The Inbetweeners 2 (Morris & Beesley, Film4, 2014)
Sophomoric sequel that bucks impossibly low expectations by out muscling its uneven predecessor on the laugh front. Only fleetingly cinematic, the film none the less honours the tone of the original televisual material (which ran from 2008-10) more satisfactorily, pushing its band of reprobates through the ringer, rarely glamorising or rewarding their social incompetence. The first feature, which was colossal box-office hit in 2011, ran afoul of offensive female characterisation, obvious gags and an ill-fitting desire to tie a bow around the lives of these thoroughly undeserving misfits . By that movie's conclusion all three had accrued impossibly attractive girlfriends and contentedness with their future prospects. Here (slight SPOLIER alert) one of them gets dumped, another desperately ingests urine directly from a member and they all suffer sunstroke. That's more like it.
Cringe-inducing identifiability is once again the name of the game, and that carries confidently into the improved jokes and character work. Added points for the poncey but amusingly honest depiction of trust-fund harbouring, “gawp yeh” eco-warriors.
Grade - B-
Sin City: A Dame to Kill For (Robert Rodriguez, Miramax, 2014)
If “Sin City” was released now, would the reviews be as rapturous as they were in 2005? Based on the lukewarm reaction to this belated sequel, probably not. Robert Rodriguez's follow-up hits the same aesthetic beats as its predecessor, just with less vigour and novelty. The original feature was an ambitious experiment, a direct and often successful attempt to demonstrate the fusion of cinema and graphic art within a complete package. Now such cultural considerations seem redundant, especially in light of Marvel's box-office supremacy. Exploring the relationship between film and comics isn't insightful, it's adhering to the de facto business model. The result is a needless tour through a uniquely debauched underworld.
Visually Sin City remains stunning, but Rodriguez isn't interested in the stories or set-pieces, they all feel depressingly perfunctory. Instead the film-maker lumps on violence, pastiche and nudity, elevating them to centre stage, where in the past they merely acted as knowingly applied additives. Like the 2005 original there are three central stories, all of which fall short, despite the middle (and longest) section benefiting from a staggeringly committed Eva Green. Other new recruits include a watchable Joseph Gordon-Levitt and a flat Josh Brolin (replacing Clive Owen, who growled with a lot more charm 9 years ago). Old character arcs are reheated lazily, lost amid the lurid but superficial lustre of the picture's memorable surface. Also, has the point where we can reasonably expect Jessica Alba to communicate a character's internal strife not passed? Alba's vengeance fuelled denouement (which has Bruce Willis jobbing from beyond the grave) is stupefyingly dull. The actress - radiant as ever - is blanker than an unused whiteboard. The same could reasonably be said for the film as a whole.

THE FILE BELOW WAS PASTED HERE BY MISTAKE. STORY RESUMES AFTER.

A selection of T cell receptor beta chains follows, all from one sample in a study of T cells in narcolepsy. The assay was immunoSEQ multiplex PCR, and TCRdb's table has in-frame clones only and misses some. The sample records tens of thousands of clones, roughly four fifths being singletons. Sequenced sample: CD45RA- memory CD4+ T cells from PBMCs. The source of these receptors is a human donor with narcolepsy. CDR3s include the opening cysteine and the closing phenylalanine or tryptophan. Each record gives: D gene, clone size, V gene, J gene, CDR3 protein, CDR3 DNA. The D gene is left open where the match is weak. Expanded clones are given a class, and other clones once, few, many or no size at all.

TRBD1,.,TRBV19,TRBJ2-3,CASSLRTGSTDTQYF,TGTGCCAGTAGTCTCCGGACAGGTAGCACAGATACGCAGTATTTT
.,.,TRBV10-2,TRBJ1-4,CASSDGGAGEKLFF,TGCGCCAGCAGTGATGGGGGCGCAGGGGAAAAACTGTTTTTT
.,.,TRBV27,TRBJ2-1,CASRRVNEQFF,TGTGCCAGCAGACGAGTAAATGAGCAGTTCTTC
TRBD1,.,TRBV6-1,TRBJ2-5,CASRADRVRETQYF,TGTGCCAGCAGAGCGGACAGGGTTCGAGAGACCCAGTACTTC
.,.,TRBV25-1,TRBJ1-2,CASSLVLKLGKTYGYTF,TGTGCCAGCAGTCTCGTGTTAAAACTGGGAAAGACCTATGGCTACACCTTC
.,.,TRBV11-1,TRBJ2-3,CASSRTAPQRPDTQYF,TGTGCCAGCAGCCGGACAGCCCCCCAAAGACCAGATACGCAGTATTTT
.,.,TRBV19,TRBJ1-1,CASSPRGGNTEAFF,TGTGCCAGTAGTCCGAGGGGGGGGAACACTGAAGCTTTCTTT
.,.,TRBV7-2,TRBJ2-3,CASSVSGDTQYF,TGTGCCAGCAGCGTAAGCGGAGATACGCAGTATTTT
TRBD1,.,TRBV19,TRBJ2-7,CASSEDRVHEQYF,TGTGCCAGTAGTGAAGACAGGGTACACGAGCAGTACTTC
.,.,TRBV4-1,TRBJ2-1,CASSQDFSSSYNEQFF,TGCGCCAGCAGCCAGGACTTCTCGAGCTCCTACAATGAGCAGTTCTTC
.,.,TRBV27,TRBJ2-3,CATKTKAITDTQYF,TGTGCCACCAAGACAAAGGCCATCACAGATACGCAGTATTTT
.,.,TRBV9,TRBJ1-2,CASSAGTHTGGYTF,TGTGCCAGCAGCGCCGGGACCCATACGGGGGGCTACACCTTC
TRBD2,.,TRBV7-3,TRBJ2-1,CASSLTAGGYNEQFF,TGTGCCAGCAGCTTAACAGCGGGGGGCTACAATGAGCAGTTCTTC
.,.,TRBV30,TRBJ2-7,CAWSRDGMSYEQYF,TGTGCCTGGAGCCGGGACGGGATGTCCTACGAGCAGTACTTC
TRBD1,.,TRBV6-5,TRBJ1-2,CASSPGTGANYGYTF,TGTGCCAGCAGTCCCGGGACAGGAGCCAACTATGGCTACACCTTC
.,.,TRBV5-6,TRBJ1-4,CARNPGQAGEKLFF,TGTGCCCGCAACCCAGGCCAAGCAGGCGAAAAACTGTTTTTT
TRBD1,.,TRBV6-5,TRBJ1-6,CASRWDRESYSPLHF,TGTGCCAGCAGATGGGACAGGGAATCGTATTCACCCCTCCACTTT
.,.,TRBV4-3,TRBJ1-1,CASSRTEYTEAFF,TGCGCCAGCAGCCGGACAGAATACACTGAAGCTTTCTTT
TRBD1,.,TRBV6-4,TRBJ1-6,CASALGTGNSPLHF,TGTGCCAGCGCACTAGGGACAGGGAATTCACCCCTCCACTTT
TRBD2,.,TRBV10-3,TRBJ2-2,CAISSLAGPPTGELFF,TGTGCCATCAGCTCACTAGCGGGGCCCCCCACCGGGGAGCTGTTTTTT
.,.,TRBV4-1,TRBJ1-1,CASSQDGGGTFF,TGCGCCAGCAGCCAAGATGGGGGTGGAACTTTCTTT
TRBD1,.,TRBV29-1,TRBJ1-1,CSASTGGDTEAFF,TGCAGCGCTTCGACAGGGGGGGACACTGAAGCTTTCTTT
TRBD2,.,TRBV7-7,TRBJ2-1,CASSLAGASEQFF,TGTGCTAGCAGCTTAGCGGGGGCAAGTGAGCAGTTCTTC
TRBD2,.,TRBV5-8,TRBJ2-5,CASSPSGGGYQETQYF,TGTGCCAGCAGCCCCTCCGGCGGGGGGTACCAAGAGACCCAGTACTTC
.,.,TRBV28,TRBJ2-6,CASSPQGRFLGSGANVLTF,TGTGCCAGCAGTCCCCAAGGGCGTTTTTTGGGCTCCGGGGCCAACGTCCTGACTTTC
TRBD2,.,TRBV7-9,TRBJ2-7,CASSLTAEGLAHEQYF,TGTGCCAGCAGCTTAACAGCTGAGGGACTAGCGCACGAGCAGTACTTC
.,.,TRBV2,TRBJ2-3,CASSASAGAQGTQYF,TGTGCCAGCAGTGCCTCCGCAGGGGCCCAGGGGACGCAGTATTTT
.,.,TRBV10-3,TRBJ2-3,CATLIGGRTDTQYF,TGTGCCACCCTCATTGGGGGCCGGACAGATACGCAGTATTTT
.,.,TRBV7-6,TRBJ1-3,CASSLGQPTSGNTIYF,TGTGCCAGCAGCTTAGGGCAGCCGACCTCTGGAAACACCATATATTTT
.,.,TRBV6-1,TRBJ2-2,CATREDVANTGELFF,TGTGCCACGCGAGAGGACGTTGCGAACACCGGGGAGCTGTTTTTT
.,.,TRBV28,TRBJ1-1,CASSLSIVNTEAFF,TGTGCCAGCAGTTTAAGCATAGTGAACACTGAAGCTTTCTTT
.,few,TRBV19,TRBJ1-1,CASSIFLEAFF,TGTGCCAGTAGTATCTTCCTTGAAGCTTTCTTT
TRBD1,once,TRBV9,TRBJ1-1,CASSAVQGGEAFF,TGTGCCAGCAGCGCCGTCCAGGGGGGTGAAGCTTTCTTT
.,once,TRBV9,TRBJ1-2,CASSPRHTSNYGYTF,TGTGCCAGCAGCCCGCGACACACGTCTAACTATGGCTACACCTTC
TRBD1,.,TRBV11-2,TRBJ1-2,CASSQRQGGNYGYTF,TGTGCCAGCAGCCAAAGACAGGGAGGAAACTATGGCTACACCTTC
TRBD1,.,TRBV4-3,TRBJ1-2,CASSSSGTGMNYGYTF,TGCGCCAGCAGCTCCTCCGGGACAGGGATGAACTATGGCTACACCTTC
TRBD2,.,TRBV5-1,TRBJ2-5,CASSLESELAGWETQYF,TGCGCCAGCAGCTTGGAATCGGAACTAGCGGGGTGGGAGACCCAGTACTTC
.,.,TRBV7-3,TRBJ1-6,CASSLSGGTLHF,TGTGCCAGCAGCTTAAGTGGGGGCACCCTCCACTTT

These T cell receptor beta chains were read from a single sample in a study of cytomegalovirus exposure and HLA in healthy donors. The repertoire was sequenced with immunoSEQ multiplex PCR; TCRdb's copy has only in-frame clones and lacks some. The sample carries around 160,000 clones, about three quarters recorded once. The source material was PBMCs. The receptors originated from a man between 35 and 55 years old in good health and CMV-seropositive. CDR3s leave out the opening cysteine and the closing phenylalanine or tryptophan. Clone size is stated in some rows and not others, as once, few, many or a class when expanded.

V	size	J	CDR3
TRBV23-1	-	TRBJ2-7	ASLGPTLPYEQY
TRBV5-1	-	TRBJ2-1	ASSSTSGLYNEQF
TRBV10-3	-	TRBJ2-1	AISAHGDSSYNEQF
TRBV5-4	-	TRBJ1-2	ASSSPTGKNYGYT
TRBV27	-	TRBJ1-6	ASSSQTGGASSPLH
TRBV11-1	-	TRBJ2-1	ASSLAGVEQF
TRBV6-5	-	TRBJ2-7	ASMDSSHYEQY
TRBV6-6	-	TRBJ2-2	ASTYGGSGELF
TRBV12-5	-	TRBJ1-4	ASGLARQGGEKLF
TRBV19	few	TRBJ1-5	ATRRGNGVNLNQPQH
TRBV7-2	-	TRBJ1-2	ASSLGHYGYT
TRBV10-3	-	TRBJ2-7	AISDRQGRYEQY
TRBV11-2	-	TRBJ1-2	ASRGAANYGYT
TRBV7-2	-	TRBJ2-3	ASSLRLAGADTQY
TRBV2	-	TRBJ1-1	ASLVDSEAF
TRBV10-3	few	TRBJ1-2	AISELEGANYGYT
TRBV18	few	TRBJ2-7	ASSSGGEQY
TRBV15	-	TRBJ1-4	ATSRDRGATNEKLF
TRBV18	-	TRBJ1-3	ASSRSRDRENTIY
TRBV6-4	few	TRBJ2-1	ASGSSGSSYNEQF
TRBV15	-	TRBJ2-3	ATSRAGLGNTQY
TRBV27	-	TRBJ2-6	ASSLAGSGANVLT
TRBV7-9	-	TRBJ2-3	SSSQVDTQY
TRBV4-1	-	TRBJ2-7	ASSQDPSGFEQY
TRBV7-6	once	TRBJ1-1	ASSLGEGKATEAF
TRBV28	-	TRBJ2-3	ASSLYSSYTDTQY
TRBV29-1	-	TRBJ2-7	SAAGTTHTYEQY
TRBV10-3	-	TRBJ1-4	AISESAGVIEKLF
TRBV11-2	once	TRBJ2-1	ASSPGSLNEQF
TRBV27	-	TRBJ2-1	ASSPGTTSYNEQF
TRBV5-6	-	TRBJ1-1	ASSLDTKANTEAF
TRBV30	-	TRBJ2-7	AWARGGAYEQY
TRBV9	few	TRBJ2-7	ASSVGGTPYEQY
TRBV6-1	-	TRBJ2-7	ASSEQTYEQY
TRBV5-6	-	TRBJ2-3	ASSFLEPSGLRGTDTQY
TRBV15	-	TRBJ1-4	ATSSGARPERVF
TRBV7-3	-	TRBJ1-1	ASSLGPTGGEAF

Grade - C-
Locke (Steven Knight, A24, 2013)
Conceptually Steven Knight's auto-mobile bound drama encourages comparison with “Buried” and “Phone Booth”. In execution it probably surpasses both. I imagine few producers got goosebumps when Knight pitched the idea of a film set within a single vehicle, its inhabitant a level-headed Welsh bloke (Tom Hardy) fielding calls from an assortment of everyday faces. However, Knight cleverly utilises the very cornerstones of modern human philosophy (family, professional purpose and past) to inform his slow-burning but intimate screenplay. Every certainty is stripped from Hardy's life, the film distilling his existence to a series of big questions, leading to deeply involving introspection.
Hardy's portrayal of the titular construction worker is intense, but the actor continues to demonstrate an achingly human touch, creating an admirable entity, believably haunted by the poor life choices which beset us all The picture hangs on Hardy's broad shoulders, the actor bearing the weight commendably. Visually “Locke” is a joy, surprising given that it's largely set on the M6 motorway. With a parade of artful dissolves and a necessary appreciation of Hardy's presence, Knight's camera creates an enchanting and suitably despairing trip down a rabbit-hole flanked by service stations. “Locke” is fascinating to absorb, and beautifully lit, empowering the engaging narrative quandaries at its heart.
Grade - B+
Grade - B+
Reviews by Daniel Kelly, 2014